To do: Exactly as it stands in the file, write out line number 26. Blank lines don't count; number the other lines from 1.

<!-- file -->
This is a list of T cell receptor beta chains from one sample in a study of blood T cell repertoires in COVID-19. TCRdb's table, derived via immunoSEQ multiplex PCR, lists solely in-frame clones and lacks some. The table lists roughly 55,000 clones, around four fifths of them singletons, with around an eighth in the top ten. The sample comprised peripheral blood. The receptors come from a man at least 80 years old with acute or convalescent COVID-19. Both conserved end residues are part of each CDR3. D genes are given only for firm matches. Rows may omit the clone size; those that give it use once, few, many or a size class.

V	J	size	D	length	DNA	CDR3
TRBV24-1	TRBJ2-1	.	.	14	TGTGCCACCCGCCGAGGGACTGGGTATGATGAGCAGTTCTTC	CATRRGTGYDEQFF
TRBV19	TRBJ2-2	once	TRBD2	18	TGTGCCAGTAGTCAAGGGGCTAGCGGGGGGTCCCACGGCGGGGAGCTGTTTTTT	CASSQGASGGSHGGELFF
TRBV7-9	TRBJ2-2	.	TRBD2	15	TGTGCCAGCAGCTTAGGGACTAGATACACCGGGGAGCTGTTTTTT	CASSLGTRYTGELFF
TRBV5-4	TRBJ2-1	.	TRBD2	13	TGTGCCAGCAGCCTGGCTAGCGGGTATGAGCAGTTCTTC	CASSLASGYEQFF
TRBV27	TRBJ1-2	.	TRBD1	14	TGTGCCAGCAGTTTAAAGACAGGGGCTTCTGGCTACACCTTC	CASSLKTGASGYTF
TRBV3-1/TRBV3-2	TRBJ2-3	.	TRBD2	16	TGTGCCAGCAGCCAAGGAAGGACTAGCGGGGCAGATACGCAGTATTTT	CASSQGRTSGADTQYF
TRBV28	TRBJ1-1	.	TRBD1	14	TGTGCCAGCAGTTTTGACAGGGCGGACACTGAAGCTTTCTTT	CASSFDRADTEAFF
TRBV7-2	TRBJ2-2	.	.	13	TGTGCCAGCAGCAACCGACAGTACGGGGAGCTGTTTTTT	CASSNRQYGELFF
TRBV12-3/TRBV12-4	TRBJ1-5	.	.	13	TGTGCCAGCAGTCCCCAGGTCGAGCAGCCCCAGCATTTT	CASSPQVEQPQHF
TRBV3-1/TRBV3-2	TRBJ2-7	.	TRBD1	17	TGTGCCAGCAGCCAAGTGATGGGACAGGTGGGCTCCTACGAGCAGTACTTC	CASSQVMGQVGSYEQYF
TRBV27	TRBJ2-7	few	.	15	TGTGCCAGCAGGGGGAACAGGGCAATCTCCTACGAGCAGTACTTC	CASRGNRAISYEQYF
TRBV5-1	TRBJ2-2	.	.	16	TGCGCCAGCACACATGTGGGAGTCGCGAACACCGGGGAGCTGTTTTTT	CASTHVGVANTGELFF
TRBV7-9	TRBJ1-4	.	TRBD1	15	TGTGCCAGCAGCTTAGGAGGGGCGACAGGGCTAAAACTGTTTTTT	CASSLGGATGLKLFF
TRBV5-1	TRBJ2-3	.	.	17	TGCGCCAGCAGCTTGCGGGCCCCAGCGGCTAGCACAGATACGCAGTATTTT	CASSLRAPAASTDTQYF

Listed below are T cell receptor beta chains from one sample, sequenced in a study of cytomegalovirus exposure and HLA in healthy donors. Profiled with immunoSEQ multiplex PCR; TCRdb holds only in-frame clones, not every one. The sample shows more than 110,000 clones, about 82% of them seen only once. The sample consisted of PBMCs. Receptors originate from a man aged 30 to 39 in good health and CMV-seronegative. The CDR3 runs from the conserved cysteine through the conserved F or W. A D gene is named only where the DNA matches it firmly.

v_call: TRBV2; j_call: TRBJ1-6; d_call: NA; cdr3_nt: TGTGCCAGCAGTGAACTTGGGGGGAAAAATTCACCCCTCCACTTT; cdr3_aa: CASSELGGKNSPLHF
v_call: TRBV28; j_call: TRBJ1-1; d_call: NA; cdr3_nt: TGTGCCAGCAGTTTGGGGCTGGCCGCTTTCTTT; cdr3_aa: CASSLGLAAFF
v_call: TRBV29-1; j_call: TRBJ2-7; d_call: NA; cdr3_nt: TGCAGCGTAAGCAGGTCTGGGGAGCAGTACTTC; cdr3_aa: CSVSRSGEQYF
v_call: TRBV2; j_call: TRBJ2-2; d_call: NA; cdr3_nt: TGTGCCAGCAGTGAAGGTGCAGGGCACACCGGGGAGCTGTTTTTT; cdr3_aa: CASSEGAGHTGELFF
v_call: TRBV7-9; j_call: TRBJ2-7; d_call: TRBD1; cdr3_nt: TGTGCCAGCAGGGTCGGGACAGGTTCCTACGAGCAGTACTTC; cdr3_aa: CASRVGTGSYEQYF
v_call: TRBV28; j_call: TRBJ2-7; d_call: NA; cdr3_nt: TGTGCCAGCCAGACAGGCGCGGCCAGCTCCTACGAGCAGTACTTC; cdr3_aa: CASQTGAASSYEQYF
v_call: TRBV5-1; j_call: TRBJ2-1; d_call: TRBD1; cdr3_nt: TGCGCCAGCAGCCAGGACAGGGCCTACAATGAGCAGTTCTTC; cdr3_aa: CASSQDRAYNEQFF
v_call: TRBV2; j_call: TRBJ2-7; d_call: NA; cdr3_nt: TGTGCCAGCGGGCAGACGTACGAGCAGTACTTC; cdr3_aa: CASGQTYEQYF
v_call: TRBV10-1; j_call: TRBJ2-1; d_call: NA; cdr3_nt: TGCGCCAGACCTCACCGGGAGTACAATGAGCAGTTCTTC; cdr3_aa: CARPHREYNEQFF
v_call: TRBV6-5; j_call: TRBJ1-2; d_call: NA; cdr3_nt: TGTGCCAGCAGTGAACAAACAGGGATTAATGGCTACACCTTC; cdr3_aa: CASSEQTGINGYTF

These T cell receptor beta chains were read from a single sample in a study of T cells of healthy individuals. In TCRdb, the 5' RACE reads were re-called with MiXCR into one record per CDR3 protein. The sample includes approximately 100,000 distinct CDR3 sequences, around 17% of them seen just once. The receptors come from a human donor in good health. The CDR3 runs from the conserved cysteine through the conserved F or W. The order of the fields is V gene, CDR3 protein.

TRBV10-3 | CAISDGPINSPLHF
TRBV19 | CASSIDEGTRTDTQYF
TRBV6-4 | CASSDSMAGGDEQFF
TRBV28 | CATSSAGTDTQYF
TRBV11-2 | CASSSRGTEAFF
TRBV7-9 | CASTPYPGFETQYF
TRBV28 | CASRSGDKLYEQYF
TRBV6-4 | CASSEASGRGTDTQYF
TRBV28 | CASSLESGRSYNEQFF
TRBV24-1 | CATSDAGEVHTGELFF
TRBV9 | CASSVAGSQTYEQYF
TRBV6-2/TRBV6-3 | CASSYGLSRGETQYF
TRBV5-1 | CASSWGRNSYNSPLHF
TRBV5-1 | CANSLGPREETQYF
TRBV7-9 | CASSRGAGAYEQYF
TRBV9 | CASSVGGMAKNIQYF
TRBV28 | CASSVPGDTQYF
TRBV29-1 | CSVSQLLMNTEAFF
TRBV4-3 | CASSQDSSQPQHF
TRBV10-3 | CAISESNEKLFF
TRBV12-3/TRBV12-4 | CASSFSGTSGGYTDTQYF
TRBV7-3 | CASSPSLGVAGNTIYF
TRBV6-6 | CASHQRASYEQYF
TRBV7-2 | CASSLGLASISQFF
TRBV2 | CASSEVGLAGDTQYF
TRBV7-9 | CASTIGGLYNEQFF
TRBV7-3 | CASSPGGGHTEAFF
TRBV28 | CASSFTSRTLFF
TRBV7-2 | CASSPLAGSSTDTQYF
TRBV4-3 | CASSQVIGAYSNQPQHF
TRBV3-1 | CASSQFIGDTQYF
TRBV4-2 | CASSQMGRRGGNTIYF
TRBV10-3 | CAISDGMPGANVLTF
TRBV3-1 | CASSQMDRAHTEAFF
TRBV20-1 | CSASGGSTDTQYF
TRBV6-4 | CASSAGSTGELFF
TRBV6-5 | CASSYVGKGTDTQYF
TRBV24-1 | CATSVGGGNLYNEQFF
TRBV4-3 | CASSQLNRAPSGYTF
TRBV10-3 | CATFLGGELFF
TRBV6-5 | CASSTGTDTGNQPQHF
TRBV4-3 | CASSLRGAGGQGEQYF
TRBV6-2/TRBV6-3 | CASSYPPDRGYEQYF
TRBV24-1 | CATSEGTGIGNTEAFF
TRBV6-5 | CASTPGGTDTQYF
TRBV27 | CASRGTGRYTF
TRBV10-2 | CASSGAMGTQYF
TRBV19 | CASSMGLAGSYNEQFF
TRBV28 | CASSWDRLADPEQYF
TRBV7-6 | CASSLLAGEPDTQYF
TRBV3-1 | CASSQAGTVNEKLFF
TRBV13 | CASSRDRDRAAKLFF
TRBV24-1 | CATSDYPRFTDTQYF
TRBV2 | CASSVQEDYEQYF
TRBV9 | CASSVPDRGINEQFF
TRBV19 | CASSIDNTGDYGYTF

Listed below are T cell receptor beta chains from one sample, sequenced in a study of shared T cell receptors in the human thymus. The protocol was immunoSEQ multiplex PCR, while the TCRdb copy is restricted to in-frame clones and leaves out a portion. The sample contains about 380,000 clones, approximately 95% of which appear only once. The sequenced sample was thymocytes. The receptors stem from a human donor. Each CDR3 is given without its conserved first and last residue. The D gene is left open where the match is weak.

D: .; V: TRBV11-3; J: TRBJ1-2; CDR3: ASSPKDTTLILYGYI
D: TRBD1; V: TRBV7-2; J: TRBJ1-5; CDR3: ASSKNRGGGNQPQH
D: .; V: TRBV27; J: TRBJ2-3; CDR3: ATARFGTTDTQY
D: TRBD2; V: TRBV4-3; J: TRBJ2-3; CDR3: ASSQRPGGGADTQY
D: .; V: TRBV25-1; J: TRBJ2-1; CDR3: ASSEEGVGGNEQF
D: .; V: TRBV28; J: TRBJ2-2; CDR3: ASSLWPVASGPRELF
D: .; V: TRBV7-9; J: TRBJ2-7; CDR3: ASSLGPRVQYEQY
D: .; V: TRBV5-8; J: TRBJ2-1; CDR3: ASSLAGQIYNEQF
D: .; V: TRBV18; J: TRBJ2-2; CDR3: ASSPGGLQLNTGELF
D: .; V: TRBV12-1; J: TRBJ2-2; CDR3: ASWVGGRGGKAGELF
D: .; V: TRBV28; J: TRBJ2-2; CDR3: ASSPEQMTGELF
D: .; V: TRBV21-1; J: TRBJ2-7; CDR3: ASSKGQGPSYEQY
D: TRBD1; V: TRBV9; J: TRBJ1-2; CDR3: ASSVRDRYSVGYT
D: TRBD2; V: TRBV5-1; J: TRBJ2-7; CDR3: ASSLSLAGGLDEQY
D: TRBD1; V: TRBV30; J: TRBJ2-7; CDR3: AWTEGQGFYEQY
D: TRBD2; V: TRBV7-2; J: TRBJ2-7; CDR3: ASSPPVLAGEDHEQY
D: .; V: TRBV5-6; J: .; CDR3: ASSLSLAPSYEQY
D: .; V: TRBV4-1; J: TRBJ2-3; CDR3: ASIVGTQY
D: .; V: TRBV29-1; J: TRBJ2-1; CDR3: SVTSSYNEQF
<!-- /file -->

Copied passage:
v_call: TRBV10-1; j_call: TRBJ2-1; d_call: NA; cdr3_nt: TGCGCCAGACCTCACCGGGAGTACAATGAGCAGTTCTTC; cdr3_aa: CARPHREYNEQFF